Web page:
Riverhead Town will receive another $1.72 million in COVID-19 relief funding under the American Rescue Plan Act, according to data released today by Gov. Kathy Hochul.

The governor announced the distribution of another $387 million in COVID relief funds to local government, matching the state’s 2021 distribution of American Rescue Plan Act funds to 1,452 local governments across the state.

As it did last year, the town will allocate the bulk of its American Rescue Plan funds — about $ 1 million — to the construction of a Riverhead Water District storage tank, Supervisor Yvette Aguiar said in a phone interview this afternoon.

“We will also apply a substantial amount to public safety,” Aguiar said. “Money will go toward hooking up surveillance cameras downtown,” she said, “and starting the next phase.”

Some funds will be spent on updating and improving walking trails at Stotzky Park and the Calverton Enterprise Park, the supervisor said.

The federal American Rescue Plan Act, signed into law last year by President Joe Biden, is a $1.9 trillion federal stimulus package that included $360 billion of direct relief for state and local governments, including $10.7 billion in relief for New York State’s local governments. Federal guidelines allow New York’s cities, towns, and villages receiving ARPA funds to use this aid for purposes including but not limited to:

  • Support public health expenditures. For example, funds may be used for COVID-19 mitigation efforts, medical expenses, behavioral healthcare, and certain public health and safety staff;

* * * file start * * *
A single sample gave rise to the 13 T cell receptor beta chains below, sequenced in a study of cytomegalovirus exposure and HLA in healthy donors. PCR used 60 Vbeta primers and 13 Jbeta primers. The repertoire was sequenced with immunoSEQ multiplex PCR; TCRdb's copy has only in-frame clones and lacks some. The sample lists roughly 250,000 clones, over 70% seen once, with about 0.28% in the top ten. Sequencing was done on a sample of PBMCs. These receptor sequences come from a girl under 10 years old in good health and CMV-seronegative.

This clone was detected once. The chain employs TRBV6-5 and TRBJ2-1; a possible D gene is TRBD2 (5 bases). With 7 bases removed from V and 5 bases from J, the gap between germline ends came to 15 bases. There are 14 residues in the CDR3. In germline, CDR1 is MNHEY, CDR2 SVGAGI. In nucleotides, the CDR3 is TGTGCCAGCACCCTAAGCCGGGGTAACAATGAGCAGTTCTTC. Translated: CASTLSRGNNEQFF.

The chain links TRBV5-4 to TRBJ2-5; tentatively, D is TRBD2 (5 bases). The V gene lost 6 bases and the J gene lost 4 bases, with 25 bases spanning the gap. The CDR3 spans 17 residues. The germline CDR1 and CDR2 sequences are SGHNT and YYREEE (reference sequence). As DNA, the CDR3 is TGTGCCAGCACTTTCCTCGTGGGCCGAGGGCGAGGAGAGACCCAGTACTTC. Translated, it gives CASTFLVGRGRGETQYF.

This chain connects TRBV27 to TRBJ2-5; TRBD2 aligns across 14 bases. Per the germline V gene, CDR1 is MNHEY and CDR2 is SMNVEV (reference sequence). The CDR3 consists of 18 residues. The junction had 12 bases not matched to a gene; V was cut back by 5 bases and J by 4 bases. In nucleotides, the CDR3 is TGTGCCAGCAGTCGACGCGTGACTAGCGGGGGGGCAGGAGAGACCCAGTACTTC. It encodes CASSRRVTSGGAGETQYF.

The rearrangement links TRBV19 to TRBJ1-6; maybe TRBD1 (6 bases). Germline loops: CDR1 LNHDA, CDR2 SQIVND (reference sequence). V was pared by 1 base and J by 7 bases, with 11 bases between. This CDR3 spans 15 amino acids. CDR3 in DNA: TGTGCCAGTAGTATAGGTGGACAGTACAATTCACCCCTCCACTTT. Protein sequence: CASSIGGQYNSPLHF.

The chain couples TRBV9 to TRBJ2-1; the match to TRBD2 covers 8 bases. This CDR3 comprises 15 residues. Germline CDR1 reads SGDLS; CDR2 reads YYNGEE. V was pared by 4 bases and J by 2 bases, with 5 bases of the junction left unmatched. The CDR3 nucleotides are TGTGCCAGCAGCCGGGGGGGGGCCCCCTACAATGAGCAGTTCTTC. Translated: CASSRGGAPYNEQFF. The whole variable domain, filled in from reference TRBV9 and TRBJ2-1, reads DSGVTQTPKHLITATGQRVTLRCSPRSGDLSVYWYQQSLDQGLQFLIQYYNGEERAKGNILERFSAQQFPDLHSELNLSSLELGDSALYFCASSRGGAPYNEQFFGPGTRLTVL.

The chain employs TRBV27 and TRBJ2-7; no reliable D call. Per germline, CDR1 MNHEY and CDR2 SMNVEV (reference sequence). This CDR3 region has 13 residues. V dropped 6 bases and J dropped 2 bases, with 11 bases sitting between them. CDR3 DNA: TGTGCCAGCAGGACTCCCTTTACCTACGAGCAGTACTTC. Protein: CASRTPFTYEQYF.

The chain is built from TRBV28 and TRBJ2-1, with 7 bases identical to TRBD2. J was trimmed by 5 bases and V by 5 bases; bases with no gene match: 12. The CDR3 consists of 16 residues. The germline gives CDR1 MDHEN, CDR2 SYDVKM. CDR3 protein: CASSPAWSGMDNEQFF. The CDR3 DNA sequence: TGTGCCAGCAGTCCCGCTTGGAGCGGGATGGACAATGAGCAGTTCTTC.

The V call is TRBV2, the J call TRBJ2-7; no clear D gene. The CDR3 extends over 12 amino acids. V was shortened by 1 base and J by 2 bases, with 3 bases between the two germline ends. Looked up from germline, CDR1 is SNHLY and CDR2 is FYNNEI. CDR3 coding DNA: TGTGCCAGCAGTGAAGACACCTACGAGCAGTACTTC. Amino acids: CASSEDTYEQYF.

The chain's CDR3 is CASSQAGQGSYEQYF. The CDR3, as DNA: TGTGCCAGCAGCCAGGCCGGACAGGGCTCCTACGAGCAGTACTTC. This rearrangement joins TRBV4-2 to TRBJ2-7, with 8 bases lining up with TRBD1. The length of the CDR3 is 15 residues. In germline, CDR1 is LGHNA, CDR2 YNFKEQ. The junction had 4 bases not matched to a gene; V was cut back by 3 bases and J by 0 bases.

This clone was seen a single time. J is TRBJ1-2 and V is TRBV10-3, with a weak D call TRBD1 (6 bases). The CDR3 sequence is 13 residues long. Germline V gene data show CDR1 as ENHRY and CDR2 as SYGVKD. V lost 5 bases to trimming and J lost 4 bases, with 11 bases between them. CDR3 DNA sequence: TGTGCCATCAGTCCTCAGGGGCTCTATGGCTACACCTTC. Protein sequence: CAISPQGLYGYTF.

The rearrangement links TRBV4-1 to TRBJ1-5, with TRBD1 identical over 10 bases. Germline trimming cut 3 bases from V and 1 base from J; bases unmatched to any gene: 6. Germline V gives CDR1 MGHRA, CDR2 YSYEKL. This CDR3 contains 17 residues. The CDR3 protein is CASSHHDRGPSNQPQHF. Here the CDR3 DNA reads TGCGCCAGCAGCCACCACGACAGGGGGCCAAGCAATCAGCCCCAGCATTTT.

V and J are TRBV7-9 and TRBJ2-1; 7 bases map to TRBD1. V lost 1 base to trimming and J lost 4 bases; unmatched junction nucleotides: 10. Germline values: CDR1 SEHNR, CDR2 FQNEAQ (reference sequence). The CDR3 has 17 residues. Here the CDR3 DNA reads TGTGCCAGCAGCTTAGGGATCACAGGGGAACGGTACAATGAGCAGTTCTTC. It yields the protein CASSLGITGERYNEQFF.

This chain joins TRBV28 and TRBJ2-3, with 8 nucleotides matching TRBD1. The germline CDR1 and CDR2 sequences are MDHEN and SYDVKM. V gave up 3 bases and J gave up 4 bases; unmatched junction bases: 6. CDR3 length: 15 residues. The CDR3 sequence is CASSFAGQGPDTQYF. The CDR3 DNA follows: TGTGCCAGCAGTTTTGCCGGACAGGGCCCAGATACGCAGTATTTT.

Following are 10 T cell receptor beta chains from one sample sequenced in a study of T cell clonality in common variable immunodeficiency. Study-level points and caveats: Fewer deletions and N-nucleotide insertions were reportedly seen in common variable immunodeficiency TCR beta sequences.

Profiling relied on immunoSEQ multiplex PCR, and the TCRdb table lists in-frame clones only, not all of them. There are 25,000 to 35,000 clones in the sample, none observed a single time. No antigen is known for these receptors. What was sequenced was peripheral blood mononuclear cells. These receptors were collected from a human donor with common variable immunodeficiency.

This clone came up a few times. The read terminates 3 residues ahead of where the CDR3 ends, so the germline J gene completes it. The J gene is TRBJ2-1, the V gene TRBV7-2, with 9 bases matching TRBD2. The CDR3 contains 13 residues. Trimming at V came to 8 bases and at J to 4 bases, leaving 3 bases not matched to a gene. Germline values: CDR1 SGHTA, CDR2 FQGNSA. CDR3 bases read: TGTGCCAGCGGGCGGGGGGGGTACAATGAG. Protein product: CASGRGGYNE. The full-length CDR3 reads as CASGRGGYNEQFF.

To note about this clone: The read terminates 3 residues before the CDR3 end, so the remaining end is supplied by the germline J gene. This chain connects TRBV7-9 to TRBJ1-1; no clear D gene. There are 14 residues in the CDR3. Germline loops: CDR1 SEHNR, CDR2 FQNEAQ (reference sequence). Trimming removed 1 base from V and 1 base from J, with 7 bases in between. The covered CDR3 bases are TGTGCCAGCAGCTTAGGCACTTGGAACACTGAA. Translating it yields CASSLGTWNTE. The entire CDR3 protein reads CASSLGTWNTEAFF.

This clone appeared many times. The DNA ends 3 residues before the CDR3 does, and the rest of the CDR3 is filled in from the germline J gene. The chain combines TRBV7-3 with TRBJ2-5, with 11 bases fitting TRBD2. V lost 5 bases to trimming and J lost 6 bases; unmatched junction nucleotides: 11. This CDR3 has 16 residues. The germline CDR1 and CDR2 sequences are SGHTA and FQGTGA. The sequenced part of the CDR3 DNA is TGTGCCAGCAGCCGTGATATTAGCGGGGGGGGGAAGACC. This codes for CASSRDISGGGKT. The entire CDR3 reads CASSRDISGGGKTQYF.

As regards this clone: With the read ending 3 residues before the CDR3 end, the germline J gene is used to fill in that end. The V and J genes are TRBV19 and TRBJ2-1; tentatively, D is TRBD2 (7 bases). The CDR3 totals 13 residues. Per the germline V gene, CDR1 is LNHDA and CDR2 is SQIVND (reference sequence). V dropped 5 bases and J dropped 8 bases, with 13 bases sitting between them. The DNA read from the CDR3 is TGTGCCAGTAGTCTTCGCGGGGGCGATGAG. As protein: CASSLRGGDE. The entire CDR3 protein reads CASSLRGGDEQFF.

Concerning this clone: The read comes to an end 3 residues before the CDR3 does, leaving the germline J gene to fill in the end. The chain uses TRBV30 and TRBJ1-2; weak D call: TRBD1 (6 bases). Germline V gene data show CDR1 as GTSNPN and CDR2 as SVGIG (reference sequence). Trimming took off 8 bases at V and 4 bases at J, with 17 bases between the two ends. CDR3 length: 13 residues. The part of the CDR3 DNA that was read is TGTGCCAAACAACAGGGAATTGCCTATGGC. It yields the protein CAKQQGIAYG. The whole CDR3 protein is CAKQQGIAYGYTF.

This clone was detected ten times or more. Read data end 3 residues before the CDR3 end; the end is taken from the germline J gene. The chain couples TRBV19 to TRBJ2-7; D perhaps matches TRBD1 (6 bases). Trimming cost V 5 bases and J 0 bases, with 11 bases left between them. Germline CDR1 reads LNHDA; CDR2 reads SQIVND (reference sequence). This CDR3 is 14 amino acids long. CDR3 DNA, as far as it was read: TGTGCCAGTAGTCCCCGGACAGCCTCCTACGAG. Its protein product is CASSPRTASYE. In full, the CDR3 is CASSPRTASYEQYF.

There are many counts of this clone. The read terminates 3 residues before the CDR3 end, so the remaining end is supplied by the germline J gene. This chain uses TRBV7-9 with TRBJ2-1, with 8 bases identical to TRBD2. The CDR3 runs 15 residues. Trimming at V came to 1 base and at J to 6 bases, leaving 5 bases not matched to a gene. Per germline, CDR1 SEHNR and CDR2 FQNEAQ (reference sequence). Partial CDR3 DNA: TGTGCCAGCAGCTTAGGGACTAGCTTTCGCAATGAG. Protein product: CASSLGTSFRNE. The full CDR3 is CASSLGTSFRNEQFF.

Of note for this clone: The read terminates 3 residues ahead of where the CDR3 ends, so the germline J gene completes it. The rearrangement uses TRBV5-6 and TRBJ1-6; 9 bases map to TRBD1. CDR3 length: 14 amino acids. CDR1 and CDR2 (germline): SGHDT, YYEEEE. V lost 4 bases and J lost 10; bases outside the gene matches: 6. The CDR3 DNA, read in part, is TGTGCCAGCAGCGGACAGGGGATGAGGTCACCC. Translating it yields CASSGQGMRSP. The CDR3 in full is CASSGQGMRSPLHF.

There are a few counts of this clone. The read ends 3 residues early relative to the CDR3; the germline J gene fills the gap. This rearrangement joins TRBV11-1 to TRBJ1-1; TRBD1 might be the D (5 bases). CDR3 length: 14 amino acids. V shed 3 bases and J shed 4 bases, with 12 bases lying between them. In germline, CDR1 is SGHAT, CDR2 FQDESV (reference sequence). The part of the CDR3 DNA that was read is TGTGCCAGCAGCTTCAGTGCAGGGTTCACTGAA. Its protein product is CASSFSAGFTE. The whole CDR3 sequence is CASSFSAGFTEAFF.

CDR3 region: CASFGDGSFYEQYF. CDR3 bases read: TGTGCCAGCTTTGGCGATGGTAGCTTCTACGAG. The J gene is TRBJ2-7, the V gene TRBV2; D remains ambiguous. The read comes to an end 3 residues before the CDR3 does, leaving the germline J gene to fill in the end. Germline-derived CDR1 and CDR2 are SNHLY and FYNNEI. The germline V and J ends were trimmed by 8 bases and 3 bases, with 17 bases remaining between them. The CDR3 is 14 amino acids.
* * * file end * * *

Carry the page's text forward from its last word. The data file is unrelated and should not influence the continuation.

• Address negative economic impacts caused by the public health emergency; This includes economic harms to workers, households, small businesses, impacted industries, and the public sector;
  • Replace lost revenue. Funds may be used to provide government services to the extent of the reduction in revenue experienced due to the pandemic;
  • Provide premium pay for essential workers. Additional support may be offered to those who have and will bear the greatest health risks because of their service in critical sectors; and
  • Invest in water, sewer, and broadband infrastructure. Funds may be used to make necessary investments to improve access to clean drinking water, support vital wastewater and stormwater infrastructure, and to expand access to broadband internet.

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Denise is a veteran local reporter, editor, attorney and former Riverhead Town councilwoman. Her work has been recognized with numerous awards, including investigative reporting and writer of the year awards from the N.Y. Press Association. She is a founder, owner and co-publisher of this website.Email Denise.